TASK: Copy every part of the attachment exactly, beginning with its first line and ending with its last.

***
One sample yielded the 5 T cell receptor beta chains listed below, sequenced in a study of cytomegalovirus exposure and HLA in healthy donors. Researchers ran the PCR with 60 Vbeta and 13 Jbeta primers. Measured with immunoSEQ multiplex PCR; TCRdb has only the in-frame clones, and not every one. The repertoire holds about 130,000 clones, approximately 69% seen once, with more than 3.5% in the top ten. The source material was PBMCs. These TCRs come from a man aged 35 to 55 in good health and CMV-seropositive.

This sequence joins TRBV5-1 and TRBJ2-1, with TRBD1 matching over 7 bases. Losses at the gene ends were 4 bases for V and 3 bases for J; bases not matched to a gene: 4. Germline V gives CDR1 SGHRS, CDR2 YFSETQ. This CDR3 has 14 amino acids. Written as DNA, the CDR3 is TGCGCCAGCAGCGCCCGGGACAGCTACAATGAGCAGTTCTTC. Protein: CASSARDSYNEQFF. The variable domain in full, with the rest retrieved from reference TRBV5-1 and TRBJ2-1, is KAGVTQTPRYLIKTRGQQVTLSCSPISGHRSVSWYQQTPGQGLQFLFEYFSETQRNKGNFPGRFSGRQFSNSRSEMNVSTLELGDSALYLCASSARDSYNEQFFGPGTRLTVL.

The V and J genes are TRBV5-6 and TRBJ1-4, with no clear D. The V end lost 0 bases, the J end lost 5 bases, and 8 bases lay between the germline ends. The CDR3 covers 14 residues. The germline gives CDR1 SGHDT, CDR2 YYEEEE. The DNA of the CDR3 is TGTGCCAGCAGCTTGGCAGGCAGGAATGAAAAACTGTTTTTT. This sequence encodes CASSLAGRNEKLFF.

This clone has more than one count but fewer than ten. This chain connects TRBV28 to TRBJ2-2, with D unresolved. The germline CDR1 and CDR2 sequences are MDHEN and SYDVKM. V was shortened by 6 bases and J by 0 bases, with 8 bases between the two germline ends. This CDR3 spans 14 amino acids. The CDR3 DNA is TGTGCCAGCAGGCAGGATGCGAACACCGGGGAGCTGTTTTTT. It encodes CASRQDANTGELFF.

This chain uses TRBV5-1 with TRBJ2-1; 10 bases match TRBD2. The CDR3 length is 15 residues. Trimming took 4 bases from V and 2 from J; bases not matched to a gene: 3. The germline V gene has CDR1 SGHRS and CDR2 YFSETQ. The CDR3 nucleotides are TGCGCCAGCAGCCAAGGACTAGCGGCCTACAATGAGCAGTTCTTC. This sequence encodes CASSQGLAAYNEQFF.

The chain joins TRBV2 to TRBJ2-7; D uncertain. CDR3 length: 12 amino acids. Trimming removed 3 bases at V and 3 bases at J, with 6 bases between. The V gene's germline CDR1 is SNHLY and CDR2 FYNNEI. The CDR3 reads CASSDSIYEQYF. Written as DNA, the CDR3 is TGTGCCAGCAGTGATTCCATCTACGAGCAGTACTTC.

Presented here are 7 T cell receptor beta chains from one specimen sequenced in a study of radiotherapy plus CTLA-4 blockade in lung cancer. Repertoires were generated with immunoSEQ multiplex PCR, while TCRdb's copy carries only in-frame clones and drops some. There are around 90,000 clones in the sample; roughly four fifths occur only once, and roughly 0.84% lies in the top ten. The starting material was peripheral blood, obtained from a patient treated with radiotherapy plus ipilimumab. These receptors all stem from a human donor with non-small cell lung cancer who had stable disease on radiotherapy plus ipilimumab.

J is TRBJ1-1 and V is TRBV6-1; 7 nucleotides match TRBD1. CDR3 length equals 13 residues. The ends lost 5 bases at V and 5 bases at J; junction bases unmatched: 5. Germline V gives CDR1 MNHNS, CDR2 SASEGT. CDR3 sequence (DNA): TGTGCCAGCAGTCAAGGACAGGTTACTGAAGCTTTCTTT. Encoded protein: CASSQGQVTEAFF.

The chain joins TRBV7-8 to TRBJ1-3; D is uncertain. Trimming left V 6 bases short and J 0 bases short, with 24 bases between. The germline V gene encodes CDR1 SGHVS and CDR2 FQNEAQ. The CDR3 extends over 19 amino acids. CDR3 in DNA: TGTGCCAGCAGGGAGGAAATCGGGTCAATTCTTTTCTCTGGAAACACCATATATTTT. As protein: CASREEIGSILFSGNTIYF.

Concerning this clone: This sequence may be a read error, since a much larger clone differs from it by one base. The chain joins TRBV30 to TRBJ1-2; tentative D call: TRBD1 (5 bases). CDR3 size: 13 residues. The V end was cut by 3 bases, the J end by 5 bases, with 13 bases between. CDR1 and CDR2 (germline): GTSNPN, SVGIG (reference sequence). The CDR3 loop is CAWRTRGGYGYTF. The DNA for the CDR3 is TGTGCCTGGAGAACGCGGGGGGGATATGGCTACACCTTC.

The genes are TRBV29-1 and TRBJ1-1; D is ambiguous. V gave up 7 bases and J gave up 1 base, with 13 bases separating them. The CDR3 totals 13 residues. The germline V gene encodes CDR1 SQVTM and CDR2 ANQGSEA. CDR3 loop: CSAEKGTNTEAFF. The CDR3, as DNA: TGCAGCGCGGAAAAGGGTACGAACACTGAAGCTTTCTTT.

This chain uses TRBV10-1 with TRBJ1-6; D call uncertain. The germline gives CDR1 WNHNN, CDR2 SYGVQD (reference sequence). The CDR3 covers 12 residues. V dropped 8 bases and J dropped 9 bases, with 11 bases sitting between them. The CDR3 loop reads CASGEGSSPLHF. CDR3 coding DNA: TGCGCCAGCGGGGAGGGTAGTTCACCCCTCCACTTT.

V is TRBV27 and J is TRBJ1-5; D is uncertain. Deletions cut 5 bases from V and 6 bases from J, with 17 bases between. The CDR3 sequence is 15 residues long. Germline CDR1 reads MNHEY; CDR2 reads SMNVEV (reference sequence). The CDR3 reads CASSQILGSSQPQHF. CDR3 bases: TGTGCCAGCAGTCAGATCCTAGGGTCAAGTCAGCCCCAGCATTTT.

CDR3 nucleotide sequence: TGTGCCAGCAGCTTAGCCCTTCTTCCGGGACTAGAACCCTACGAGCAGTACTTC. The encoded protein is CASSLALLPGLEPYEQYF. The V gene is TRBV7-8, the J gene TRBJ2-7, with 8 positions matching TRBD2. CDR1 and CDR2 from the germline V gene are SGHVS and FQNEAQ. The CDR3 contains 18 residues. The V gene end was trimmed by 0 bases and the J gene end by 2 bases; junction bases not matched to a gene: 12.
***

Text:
One sample yielded the 5 T cell receptor beta chains listed below, sequenced in a study of cytomegalovirus exposure and HLA in healthy donors. Researchers ran the PCR with 60 Vbeta and 13 Jbeta primers. Measured with immunoSEQ multiplex PCR; TCRdb has only the in-frame clones, and not every one. The repertoire holds about 130,000 clones, approximately 69% seen once, with more than 3.5% in the top ten. The source material was PBMCs. These TCRs come from a man aged 35 to 55 in good health and CMV-seropositive.

This sequence joins TRBV5-1 and TRBJ2-1, with TRBD1 matching over 7 bases. Losses at the gene ends were 4 bases for V and 3 bases for J; bases not matched to a gene: 4. Germline V gives CDR1 SGHRS, CDR2 YFSETQ. This CDR3 has 14 amino acids. Written as DNA, the CDR3 is TGCGCCAGCAGCGCCCGGGACAGCTACAATGAGCAGTTCTTC. Protein: CASSARDSYNEQFF. The variable domain in full, with the rest retrieved from reference TRBV5-1 and TRBJ2-1, is KAGVTQTPRYLIKTRGQQVTLSCSPISGHRSVSWYQQTPGQGLQFLFEYFSETQRNKGNFPGRFSGRQFSNSRSEMNVSTLELGDSALYLCASSARDSYNEQFFGPGTRLTVL.

The V and J genes are TRBV5-6 and TRBJ1-4, with no clear D. The V end lost 0 bases, the J end lost 5 bases, and 8 bases lay between the germline ends. The CDR3 covers 14 residues. The germline gives CDR1 SGHDT, CDR2 YYEEEE. The DNA of the CDR3 is TGTGCCAGCAGCTTGGCAGGCAGGAATGAAAAACTGTTTTTT. This sequence encodes CASSLAGRNEKLFF.

This clone has more than one count but fewer than ten. This chain connects TRBV28 to TRBJ2-2, with D unresolved. The germline CDR1 and CDR2 sequences are MDHEN and SYDVKM. V was shortened by 6 bases and J by 0 bases, with 8 bases between the two germline ends. This CDR3 spans 14 amino acids. The CDR3 DNA is TGTGCCAGCAGGCAGGATGCGAACACCGGGGAGCTGTTTTTT. It encodes CASRQDANTGELFF.

This chain uses TRBV5-1 with TRBJ2-1; 10 bases match TRBD2. The CDR3 length is 15 residues. Trimming took 4 bases from V and 2 from J; bases not matched to a gene: 3. The germline V gene has CDR1 SGHRS and CDR2 YFSETQ. The CDR3 nucleotides are TGCGCCAGCAGCCAAGGACTAGCGGCCTACAATGAGCAGTTCTTC. This sequence encodes CASSQGLAAYNEQFF.

The chain joins TRBV2 to TRBJ2-7; D uncertain. CDR3 length: 12 amino acids. Trimming removed 3 bases at V and 3 bases at J, with 6 bases between. The V gene's germline CDR1 is SNHLY and CDR2 FYNNEI. The CDR3 reads CASSDSIYEQYF. Written as DNA, the CDR3 is TGTGCCAGCAGTGATTCCATCTACGAGCAGTACTTC.

Presented here are 7 T cell receptor beta chains from one specimen sequenced in a study of radiotherapy plus CTLA-4 blockade in lung cancer. Repertoires were generated with immunoSEQ multiplex PCR, while TCRdb's copy carries only in-frame clones and drops some. There are around 90,000 clones in the sample; roughly four fifths occur only once, and roughly 0.84% lies in the top ten. The starting material was peripheral blood, obtained from a patient treated with radiotherapy plus ipilimumab. These receptors all stem from a human donor with non-small cell lung cancer who had stable disease on radiotherapy plus ipilimumab.

J is TRBJ1-1 and V is TRBV6-1; 7 nucleotides match TRBD1. CDR3 length equals 13 residues. The ends lost 5 bases at V and 5 bases at J; junction bases unmatched: 5. Germline V gives CDR1 MNHNS, CDR2 SASEGT. CDR3 sequence (DNA): TGTGCCAGCAGTCAAGGACAGGTTACTGAAGCTTTCTTT. Encoded protein: CASSQGQVTEAFF.

The chain joins TRBV7-8 to TRBJ1-3; D is uncertain. Trimming left V 6 bases short and J 0 bases short, with 24 bases between. The germline V gene encodes CDR1 SGHVS and CDR2 FQNEAQ. The CDR3 extends over 19 amino acids. CDR3 in DNA: TGTGCCAGCAGGGAGGAAATCGGGTCAATTCTTTTCTCTGGAAACACCATATATTTT. As protein: CASREEIGSILFSGNTIYF.

Concerning this clone: This sequence may be a read error, since a much larger clone differs from it by one base. The chain joins TRBV30 to TRBJ1-2; tentative D call: TRBD1 (5 bases). CDR3 size: 13 residues. The V end was cut by 3 bases, the J end by 5 bases, with 13 bases between. CDR1 and CDR2 (germline): GTSNPN, SVGIG (reference sequence). The CDR3 loop is CAWRTRGGYGYTF. The DNA for the CDR3 is TGTGCCTGGAGAACGCGGGGGGGATATGGCTACACCTTC.

The genes are TRBV29-1 and TRBJ1-1; D is ambiguous. V gave up 7 bases and J gave up 1 base, with 13 bases separating them. The CDR3 totals 13 residues. The germline V gene encodes CDR1 SQVTM and CDR2 ANQGSEA. CDR3 loop: CSAEKGTNTEAFF. The CDR3, as DNA: TGCAGCGCGGAAAAGGGTACGAACACTGAAGCTTTCTTT.

This chain uses TRBV10-1 with TRBJ1-6; D call uncertain. The germline gives CDR1 WNHNN, CDR2 SYGVQD (reference sequence). The CDR3 covers 12 residues. V dropped 8 bases and J dropped 9 bases, with 11 bases sitting between them. The CDR3 loop reads CASGEGSSPLHF. CDR3 coding DNA: TGCGCCAGCGGGGAGGGTAGTTCACCCCTCCACTTT.

V is TRBV27 and J is TRBJ1-5; D is uncertain. Deletions cut 5 bases from V and 6 bases from J, with 17 bases between. The CDR3 sequence is 15 residues long. Germline CDR1 reads MNHEY; CDR2 reads SMNVEV (reference sequence). The CDR3 reads CASSQILGSSQPQHF. CDR3 bases: TGTGCCAGCAGTCAGATCCTAGGGTCAAGTCAGCCCCAGCATTTT.

CDR3 nucleotide sequence: TGTGCCAGCAGCTTAGCCCTTCTTCCGGGACTAGAACCCTACGAGCAGTACTTC. The encoded protein is CASSLALLPGLEPYEQYF. The V gene is TRBV7-8, the J gene TRBJ2-7, with 8 positions matching TRBD2. CDR1 and CDR2 from the germline V gene are SGHVS and FQNEAQ. The CDR3 contains 18 residues. The V gene end was trimmed by 0 bases and the J gene end by 2 bases; junction bases not matched to a gene: 12.